It is an image that captures the joy of VE Day – two women arm-in-arm with sailors in the Trafalgar Square fountain as the nation celebrates the end of six long years of war.
Now one of the women seen in the photographs which convey the euphoria that gripped London on 8 May, 1945, has been found in Canada after the Imperial War Museums (IWM) appealed for help on social media in tracing them.
The IWM group wanted to find out more about the women in the picture, which has been used across the world to highlight the end of the Second World War in Europe.
Just 24 hours after putting out an appeal on Twitter, IWM was contacted by a relative who identified them as Joyce Digney and Cynthia Covello, life-long friends after they met in the Women’s Land Army in the summer of 1944, when Cynthia was 20 and Joyce was 18.
Joyce Digney, now 89 and living near Vancouver, had been working on a farm in Surrey with her “dear friend” Cynthia when the war ended and they decided to go into London to join the festivities.
But first they went to St Paul’s Cathedral and gave thanks that they were both still alive, she said. “We both lost brothers who were pilots, so we said a prayer and then came out and looked at each other and said, let’s go and have fun,” said Mrs Digney, who was then 18 and called Joyce Brookes.
She spoke of “the crowds, the euphoria, everybody so happy, the smiles”.
“I don’t think I’ve ever seen so many people with smiles on their faces. It was the atmosphere of happiness that I remember,” Mrs Digney said.
In Trafalgar Square, they joined the “longest conga line you could ever imagine”, then decided to soothe their feet in the fountain’s pool.
“The police shut their eyes to everything that was going on as long as we weren’t causing any mischief,” she said.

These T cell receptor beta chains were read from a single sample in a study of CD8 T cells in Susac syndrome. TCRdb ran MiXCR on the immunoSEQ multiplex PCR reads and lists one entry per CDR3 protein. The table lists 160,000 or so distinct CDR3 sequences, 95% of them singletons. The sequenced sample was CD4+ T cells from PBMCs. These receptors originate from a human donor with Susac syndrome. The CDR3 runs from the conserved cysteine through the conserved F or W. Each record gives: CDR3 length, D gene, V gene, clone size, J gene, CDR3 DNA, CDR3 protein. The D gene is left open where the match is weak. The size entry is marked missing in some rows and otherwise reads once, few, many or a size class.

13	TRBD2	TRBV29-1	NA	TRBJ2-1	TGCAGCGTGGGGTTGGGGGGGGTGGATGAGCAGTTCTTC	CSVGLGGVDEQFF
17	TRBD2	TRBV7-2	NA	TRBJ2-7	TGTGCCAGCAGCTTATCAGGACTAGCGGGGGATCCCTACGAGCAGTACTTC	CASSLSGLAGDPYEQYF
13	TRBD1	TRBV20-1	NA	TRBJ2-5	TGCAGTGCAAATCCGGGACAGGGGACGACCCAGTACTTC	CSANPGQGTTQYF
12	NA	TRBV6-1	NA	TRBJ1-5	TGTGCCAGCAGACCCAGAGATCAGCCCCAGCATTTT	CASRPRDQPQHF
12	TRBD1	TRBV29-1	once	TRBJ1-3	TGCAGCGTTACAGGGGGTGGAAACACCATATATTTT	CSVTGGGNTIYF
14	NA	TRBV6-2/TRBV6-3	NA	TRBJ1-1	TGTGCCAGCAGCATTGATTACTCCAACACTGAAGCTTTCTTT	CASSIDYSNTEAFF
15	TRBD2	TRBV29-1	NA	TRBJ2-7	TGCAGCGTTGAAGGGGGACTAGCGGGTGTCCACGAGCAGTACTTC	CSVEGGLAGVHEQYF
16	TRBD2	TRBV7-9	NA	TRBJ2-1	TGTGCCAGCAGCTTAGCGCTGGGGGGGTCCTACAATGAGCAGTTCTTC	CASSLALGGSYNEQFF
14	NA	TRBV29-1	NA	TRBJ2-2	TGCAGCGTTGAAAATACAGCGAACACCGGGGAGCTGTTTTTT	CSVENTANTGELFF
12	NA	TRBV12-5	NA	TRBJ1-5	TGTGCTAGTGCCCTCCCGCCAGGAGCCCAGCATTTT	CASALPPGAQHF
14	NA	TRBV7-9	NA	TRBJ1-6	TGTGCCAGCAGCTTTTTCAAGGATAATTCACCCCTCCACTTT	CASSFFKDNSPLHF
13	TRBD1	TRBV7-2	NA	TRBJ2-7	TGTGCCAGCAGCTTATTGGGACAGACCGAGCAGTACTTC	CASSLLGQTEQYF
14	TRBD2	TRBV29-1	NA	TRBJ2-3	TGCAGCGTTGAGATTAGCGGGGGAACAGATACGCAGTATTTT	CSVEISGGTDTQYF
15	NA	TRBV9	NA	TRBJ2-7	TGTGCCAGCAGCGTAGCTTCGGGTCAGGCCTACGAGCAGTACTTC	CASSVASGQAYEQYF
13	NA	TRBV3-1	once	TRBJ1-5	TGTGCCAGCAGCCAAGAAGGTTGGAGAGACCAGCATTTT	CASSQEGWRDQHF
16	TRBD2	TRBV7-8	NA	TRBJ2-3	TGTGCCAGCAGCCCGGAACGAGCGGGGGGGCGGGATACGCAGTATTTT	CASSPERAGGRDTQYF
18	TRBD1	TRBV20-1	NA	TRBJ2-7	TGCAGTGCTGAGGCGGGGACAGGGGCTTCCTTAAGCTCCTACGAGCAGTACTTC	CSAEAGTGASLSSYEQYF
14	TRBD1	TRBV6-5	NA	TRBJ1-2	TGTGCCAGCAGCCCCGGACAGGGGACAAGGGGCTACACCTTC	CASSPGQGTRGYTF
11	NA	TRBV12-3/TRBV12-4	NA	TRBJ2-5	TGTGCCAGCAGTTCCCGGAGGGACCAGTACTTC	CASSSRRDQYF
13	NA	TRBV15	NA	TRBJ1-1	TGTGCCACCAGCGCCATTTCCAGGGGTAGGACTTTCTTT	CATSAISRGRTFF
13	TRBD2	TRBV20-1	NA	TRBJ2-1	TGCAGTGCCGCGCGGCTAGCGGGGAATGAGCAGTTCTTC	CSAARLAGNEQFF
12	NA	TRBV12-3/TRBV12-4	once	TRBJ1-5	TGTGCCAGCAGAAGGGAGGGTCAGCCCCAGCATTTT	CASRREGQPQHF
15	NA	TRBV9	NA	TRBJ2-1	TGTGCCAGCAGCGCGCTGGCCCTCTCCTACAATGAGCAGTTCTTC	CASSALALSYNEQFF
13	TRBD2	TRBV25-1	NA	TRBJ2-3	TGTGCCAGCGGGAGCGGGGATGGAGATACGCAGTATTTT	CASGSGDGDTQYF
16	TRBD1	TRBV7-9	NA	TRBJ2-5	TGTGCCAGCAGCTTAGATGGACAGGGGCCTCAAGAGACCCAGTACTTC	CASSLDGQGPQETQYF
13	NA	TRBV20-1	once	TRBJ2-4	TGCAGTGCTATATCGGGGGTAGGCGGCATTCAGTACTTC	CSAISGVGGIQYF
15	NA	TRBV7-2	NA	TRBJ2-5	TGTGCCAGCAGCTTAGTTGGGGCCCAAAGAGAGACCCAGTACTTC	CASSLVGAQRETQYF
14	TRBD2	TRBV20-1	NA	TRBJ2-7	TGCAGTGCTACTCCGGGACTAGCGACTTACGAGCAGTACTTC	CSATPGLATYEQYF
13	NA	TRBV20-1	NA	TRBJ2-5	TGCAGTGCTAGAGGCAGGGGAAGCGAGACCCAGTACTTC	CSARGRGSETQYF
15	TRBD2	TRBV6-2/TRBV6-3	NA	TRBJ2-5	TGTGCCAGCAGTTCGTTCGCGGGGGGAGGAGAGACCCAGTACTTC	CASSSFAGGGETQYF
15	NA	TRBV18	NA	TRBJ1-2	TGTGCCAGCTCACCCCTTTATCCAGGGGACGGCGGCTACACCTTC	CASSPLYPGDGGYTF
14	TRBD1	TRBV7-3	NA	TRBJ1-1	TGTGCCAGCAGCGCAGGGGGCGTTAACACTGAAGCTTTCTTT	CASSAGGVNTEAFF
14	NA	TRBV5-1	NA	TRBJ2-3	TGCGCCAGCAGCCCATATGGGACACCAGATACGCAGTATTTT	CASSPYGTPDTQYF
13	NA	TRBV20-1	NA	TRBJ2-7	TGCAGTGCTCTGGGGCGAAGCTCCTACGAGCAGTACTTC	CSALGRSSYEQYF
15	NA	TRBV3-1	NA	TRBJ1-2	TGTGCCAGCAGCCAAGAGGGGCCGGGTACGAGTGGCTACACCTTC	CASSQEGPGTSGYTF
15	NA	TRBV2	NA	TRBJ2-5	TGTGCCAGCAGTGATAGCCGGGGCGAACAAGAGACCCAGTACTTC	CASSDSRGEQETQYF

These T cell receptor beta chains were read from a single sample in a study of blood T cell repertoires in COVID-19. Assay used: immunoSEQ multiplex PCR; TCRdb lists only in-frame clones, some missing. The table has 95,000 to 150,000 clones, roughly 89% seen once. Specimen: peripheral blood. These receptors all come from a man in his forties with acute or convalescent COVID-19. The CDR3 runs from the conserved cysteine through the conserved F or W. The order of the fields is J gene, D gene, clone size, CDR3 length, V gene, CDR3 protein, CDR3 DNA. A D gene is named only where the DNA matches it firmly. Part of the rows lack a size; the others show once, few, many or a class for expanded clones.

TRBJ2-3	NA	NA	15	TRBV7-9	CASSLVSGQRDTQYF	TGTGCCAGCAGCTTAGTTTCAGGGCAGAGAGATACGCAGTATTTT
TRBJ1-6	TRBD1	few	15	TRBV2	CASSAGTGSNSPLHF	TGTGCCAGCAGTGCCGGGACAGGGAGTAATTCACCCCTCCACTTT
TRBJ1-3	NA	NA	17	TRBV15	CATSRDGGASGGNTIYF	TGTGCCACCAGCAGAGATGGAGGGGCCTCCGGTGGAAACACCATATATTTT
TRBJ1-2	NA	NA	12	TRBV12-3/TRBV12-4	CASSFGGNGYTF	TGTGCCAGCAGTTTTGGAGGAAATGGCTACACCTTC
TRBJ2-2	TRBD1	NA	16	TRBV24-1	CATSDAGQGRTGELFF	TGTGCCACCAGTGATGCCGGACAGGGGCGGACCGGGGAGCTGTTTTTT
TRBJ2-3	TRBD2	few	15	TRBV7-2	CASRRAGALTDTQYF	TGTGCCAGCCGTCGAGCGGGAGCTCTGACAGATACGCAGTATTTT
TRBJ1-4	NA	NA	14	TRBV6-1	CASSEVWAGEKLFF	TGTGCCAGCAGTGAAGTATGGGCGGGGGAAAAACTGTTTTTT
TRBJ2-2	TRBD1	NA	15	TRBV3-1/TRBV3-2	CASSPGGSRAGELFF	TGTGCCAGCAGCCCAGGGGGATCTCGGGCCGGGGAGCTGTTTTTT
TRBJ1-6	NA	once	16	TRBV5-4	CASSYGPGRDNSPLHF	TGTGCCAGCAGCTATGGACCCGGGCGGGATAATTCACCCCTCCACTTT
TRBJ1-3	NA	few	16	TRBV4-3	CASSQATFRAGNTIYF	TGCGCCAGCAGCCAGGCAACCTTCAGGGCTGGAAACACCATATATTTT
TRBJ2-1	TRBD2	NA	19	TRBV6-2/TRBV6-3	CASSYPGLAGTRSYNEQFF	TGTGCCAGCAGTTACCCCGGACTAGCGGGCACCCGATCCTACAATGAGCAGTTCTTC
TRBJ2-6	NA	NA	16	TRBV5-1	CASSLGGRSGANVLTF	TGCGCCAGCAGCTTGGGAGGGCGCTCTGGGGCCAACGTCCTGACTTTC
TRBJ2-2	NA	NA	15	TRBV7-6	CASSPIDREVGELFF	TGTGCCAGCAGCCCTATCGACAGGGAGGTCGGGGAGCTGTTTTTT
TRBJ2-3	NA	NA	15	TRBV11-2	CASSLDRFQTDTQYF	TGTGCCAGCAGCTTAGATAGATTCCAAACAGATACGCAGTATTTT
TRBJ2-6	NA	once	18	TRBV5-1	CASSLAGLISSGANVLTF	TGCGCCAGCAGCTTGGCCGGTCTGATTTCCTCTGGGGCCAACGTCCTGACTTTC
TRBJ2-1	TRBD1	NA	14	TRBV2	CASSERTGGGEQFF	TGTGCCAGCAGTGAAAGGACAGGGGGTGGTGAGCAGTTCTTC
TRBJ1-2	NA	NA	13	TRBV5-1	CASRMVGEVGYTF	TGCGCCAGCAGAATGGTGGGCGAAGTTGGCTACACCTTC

She described what happened next in a letter to the family of Cynthia Covello, who died in 1983 after she also married a Canadian and moved there.
“Two sailors came into the fountain to join us. [One of them] climbed up into one of the fountains and dived into the 2ft of water. How he didn’t kill himself, I don’t know!” she wrote.
“He [put] his arms around me and fell back, taking me under the water with him.
“I grabbed the chap by the shirt and dunked him up and down screaming: ‘Look what you’ve done to me. How am I going to get home?’”
The women soon lost the two sailors as “we weren’t there to pick up boys” and Mrs Digney said she had no idea who they were. Later, they dried off by a bonfire and then took a train back to Surrey.
Photographers and film crew in the square captured the images which were then used in media across the world. Mrs Digney saw film of their exploits in a newsreel a short time later but had not realised that they had been re-used so many times.
Speaking from Canada, Mrs Digney said she still could not believe what was so special “about a couple of silly women paddling around in Trafalgar Square”.
Speaking about her friend Cynthia, Mrs Digney said: “She would think this whole thing is a hoot.”
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